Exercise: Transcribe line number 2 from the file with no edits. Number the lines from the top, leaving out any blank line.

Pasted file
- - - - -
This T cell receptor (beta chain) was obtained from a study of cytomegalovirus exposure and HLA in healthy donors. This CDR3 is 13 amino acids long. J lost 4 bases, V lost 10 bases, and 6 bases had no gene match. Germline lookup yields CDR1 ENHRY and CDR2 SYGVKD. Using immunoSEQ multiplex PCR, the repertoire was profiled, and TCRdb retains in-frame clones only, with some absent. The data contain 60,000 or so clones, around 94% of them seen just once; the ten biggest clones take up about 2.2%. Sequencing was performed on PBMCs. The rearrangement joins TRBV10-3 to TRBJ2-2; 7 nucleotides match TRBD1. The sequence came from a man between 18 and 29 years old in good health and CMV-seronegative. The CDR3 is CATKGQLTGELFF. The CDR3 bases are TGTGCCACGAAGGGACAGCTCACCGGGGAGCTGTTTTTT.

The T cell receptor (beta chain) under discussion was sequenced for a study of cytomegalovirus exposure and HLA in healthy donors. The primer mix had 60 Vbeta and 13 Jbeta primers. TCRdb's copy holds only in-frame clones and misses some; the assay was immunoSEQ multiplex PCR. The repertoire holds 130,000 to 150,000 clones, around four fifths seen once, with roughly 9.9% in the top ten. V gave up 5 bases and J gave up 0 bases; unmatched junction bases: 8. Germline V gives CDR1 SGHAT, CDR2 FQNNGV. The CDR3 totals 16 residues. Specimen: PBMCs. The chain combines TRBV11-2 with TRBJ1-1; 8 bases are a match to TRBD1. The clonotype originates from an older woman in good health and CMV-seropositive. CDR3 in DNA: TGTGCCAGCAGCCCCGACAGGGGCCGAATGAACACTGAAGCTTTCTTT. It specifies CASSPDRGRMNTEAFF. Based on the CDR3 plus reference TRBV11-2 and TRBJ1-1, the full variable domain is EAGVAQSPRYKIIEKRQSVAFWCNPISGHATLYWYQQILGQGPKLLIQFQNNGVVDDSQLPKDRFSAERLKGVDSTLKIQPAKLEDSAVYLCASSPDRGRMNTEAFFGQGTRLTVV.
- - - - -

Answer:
The T cell receptor (beta chain) under discussion was sequenced for a study of cytomegalovirus exposure and HLA in healthy donors. The primer mix had 60 Vbeta and 13 Jbeta primers. TCRdb's copy holds only in-frame clones and misses some; the assay was immunoSEQ multiplex PCR. The repertoire holds 130,000 to 150,000 clones, around four fifths seen once, with roughly 9.9% in the top ten. V gave up 5 bases and J gave up 0 bases; unmatched junction bases: 8. Germline V gives CDR1 SGHAT, CDR2 FQNNGV. The CDR3 totals 16 residues. Specimen: PBMCs. The chain combines TRBV11-2 with TRBJ1-1; 8 bases are a match to TRBD1. The clonotype originates from an older woman in good health and CMV-seropositive. CDR3 in DNA: TGTGCCAGCAGCCCCGACAGGGGCCGAATGAACACTGAAGCTTTCTTT. It specifies CASSPDRGRMNTEAFF. Based on the CDR3 plus reference TRBV11-2 and TRBJ1-1, the full variable domain is EAGVAQSPRYKIIEKRQSVAFWCNPISGHATLYWYQQILGQGPKLLIQFQNNGVVDDSQLPKDRFSAERLKGVDSTLKIQPAKLEDSAVYLCASSPDRGRMNTEAFFGQGTRLTVV.